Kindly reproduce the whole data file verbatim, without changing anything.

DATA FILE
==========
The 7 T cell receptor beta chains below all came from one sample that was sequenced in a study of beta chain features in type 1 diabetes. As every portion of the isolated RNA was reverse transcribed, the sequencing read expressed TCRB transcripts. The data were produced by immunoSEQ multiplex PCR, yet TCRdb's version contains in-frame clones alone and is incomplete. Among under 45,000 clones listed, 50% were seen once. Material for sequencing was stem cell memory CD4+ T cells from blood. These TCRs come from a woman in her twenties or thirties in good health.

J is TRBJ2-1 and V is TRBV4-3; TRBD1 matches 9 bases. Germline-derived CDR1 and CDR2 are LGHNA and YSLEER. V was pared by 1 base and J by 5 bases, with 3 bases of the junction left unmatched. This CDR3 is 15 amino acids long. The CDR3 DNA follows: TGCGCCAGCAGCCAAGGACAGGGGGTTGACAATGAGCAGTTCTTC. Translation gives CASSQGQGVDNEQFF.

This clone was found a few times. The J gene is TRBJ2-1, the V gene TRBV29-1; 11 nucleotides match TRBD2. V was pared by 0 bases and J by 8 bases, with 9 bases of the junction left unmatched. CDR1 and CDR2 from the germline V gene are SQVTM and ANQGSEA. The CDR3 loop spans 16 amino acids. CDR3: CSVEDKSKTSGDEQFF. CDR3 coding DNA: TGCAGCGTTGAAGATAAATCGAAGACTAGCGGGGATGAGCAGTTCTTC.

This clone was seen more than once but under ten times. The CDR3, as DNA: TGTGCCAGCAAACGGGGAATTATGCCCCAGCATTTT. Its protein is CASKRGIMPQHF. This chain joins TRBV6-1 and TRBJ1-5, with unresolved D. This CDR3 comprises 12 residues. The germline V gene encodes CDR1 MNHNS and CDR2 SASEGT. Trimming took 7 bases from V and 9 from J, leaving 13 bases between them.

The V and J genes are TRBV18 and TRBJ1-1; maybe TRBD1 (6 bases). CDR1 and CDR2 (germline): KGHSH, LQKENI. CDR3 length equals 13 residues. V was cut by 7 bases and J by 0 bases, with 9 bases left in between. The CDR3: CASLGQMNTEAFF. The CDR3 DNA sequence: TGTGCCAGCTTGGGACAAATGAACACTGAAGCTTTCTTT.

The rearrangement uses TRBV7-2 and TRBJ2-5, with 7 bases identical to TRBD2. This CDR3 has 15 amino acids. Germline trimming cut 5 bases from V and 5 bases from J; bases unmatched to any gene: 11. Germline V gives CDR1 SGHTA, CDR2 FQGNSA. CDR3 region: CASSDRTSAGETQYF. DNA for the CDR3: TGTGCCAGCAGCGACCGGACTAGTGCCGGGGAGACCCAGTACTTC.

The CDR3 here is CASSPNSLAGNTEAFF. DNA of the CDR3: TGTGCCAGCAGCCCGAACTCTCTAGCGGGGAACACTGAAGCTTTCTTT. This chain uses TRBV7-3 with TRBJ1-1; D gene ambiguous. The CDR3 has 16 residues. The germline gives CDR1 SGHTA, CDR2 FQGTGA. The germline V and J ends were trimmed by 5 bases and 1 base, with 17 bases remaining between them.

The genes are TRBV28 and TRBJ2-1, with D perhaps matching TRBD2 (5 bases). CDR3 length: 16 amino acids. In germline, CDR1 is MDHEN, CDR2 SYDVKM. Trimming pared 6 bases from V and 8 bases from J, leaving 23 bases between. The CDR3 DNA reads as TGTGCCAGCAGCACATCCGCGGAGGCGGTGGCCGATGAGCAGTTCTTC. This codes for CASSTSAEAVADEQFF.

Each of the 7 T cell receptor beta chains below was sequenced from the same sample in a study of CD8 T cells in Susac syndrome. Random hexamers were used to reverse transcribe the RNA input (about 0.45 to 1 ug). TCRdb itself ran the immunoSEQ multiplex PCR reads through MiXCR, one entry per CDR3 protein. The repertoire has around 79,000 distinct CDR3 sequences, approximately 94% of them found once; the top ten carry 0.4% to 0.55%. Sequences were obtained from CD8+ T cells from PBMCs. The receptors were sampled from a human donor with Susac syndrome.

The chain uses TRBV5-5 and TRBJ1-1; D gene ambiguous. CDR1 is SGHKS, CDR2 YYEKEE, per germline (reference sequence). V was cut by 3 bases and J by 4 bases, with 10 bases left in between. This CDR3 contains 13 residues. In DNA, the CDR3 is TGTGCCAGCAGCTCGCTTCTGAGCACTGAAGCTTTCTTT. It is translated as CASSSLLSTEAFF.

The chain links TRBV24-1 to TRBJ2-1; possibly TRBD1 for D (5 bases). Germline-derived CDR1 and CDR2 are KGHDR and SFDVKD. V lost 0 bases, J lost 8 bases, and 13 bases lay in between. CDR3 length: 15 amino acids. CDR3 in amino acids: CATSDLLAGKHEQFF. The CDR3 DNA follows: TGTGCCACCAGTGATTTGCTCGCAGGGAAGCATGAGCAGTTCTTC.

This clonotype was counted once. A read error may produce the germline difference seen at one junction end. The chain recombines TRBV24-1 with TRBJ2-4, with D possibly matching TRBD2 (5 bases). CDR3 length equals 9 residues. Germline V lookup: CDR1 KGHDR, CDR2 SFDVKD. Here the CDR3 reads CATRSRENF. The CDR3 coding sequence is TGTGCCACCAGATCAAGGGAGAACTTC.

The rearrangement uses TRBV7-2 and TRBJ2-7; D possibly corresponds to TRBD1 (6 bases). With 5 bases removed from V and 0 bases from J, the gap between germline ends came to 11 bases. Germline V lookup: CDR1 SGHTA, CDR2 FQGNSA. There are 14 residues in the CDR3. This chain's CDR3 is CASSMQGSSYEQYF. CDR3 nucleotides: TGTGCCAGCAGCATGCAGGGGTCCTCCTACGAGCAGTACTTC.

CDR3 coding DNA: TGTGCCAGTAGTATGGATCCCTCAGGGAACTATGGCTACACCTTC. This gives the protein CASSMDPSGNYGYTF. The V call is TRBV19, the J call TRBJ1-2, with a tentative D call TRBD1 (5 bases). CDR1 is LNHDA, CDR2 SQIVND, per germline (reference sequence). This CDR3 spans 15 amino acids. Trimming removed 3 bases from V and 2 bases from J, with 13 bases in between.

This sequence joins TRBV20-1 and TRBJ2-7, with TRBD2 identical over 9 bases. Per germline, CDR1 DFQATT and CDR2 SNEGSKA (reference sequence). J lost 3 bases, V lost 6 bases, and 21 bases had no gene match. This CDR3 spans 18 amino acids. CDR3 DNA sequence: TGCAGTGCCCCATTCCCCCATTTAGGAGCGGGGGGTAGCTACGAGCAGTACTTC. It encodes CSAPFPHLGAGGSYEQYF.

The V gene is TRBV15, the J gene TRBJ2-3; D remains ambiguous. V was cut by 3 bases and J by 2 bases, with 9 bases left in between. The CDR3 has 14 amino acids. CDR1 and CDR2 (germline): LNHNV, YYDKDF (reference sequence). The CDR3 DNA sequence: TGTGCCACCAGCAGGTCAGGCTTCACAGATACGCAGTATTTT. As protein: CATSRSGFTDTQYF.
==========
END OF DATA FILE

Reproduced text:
The 7 T cell receptor beta chains below all came from one sample that was sequenced in a study of beta chain features in type 1 diabetes. As every portion of the isolated RNA was reverse transcribed, the sequencing read expressed TCRB transcripts. The data were produced by immunoSEQ multiplex PCR, yet TCRdb's version contains in-frame clones alone and is incomplete. Among under 45,000 clones listed, 50% were seen once. Material for sequencing was stem cell memory CD4+ T cells from blood. These TCRs come from a woman in her twenties or thirties in good health.

J is TRBJ2-1 and V is TRBV4-3; TRBD1 matches 9 bases. Germline-derived CDR1 and CDR2 are LGHNA and YSLEER. V was pared by 1 base and J by 5 bases, with 3 bases of the junction left unmatched. This CDR3 is 15 amino acids long. The CDR3 DNA follows: TGCGCCAGCAGCCAAGGACAGGGGGTTGACAATGAGCAGTTCTTC. Translation gives CASSQGQGVDNEQFF.

This clone was found a few times. The J gene is TRBJ2-1, the V gene TRBV29-1; 11 nucleotides match TRBD2. V was pared by 0 bases and J by 8 bases, with 9 bases of the junction left unmatched. CDR1 and CDR2 from the germline V gene are SQVTM and ANQGSEA. The CDR3 loop spans 16 amino acids. CDR3: CSVEDKSKTSGDEQFF. CDR3 coding DNA: TGCAGCGTTGAAGATAAATCGAAGACTAGCGGGGATGAGCAGTTCTTC.

This clone was seen more than once but under ten times. The CDR3, as DNA: TGTGCCAGCAAACGGGGAATTATGCCCCAGCATTTT. Its protein is CASKRGIMPQHF. This chain joins TRBV6-1 and TRBJ1-5, with unresolved D. This CDR3 comprises 12 residues. The germline V gene encodes CDR1 MNHNS and CDR2 SASEGT. Trimming took 7 bases from V and 9 from J, leaving 13 bases between them.

The V and J genes are TRBV18 and TRBJ1-1; maybe TRBD1 (6 bases). CDR1 and CDR2 (germline): KGHSH, LQKENI. CDR3 length equals 13 residues. V was cut by 7 bases and J by 0 bases, with 9 bases left in between. The CDR3: CASLGQMNTEAFF. The CDR3 DNA sequence: TGTGCCAGCTTGGGACAAATGAACACTGAAGCTTTCTTT.

The rearrangement uses TRBV7-2 and TRBJ2-5, with 7 bases identical to TRBD2. This CDR3 has 15 amino acids. Germline trimming cut 5 bases from V and 5 bases from J; bases unmatched to any gene: 11. Germline V gives CDR1 SGHTA, CDR2 FQGNSA. CDR3 region: CASSDRTSAGETQYF. DNA for the CDR3: TGTGCCAGCAGCGACCGGACTAGTGCCGGGGAGACCCAGTACTTC.

The CDR3 here is CASSPNSLAGNTEAFF. DNA of the CDR3: TGTGCCAGCAGCCCGAACTCTCTAGCGGGGAACACTGAAGCTTTCTTT. This chain uses TRBV7-3 with TRBJ1-1; D gene ambiguous. The CDR3 has 16 residues. The germline gives CDR1 SGHTA, CDR2 FQGTGA. The germline V and J ends were trimmed by 5 bases and 1 base, with 17 bases remaining between them.

The genes are TRBV28 and TRBJ2-1, with D perhaps matching TRBD2 (5 bases). CDR3 length: 16 amino acids. In germline, CDR1 is MDHEN, CDR2 SYDVKM. Trimming pared 6 bases from V and 8 bases from J, leaving 23 bases between. The CDR3 DNA reads as TGTGCCAGCAGCACATCCGCGGAGGCGGTGGCCGATGAGCAGTTCTTC. This codes for CASSTSAEAVADEQFF.

Each of the 7 T cell receptor beta chains below was sequenced from the same sample in a study of CD8 T cells in Susac syndrome. Random hexamers were used to reverse transcribe the RNA input (about 0.45 to 1 ug). TCRdb itself ran the immunoSEQ multiplex PCR reads through MiXCR, one entry per CDR3 protein. The repertoire has around 79,000 distinct CDR3 sequences, approximately 94% of them found once; the top ten carry 0.4% to 0.55%. Sequences were obtained from CD8+ T cells from PBMCs. The receptors were sampled from a human donor with Susac syndrome.

The chain uses TRBV5-5 and TRBJ1-1; D gene ambiguous. CDR1 is SGHKS, CDR2 YYEKEE, per germline (reference sequence). V was cut by 3 bases and J by 4 bases, with 10 bases left in between. This CDR3 contains 13 residues. In DNA, the CDR3 is TGTGCCAGCAGCTCGCTTCTGAGCACTGAAGCTTTCTTT. It is translated as CASSSLLSTEAFF.

The chain links TRBV24-1 to TRBJ2-1; possibly TRBD1 for D (5 bases). Germline-derived CDR1 and CDR2 are KGHDR and SFDVKD. V lost 0 bases, J lost 8 bases, and 13 bases lay in between. CDR3 length: 15 amino acids. CDR3 in amino acids: CATSDLLAGKHEQFF. The CDR3 DNA follows: TGTGCCACCAGTGATTTGCTCGCAGGGAAGCATGAGCAGTTCTTC.

This clonotype was counted once. A read error may produce the germline difference seen at one junction end. The chain recombines TRBV24-1 with TRBJ2-4, with D possibly matching TRBD2 (5 bases). CDR3 length equals 9 residues. Germline V lookup: CDR1 KGHDR, CDR2 SFDVKD. Here the CDR3 reads CATRSRENF. The CDR3 coding sequence is TGTGCCACCAGATCAAGGGAGAACTTC.

The rearrangement uses TRBV7-2 and TRBJ2-7; D possibly corresponds to TRBD1 (6 bases). With 5 bases removed from V and 0 bases from J, the gap between germline ends came to 11 bases. Germline V lookup: CDR1 SGHTA, CDR2 FQGNSA. There are 14 residues in the CDR3. This chain's CDR3 is CASSMQGSSYEQYF. CDR3 nucleotides: TGTGCCAGCAGCATGCAGGGGTCCTCCTACGAGCAGTACTTC.

CDR3 coding DNA: TGTGCCAGTAGTATGGATCCCTCAGGGAACTATGGCTACACCTTC. This gives the protein CASSMDPSGNYGYTF. The V call is TRBV19, the J call TRBJ1-2, with a tentative D call TRBD1 (5 bases). CDR1 is LNHDA, CDR2 SQIVND, per germline (reference sequence). This CDR3 spans 15 amino acids. Trimming removed 3 bases from V and 2 bases from J, with 13 bases in between.

This sequence joins TRBV20-1 and TRBJ2-7, with TRBD2 identical over 9 bases. Per germline, CDR1 DFQATT and CDR2 SNEGSKA (reference sequence). J lost 3 bases, V lost 6 bases, and 21 bases had no gene match. This CDR3 spans 18 amino acids. CDR3 DNA sequence: TGCAGTGCCCCATTCCCCCATTTAGGAGCGGGGGGTAGCTACGAGCAGTACTTC. It encodes CSAPFPHLGAGGSYEQYF.

The V gene is TRBV15, the J gene TRBJ2-3; D remains ambiguous. V was cut by 3 bases and J by 2 bases, with 9 bases left in between. The CDR3 has 14 amino acids. CDR1 and CDR2 (germline): LNHNV, YYDKDF (reference sequence). The CDR3 DNA sequence: TGTGCCACCAGCAGGTCAGGCTTCACAGATACGCAGTATTTT. As protein: CATSRSGFTDTQYF.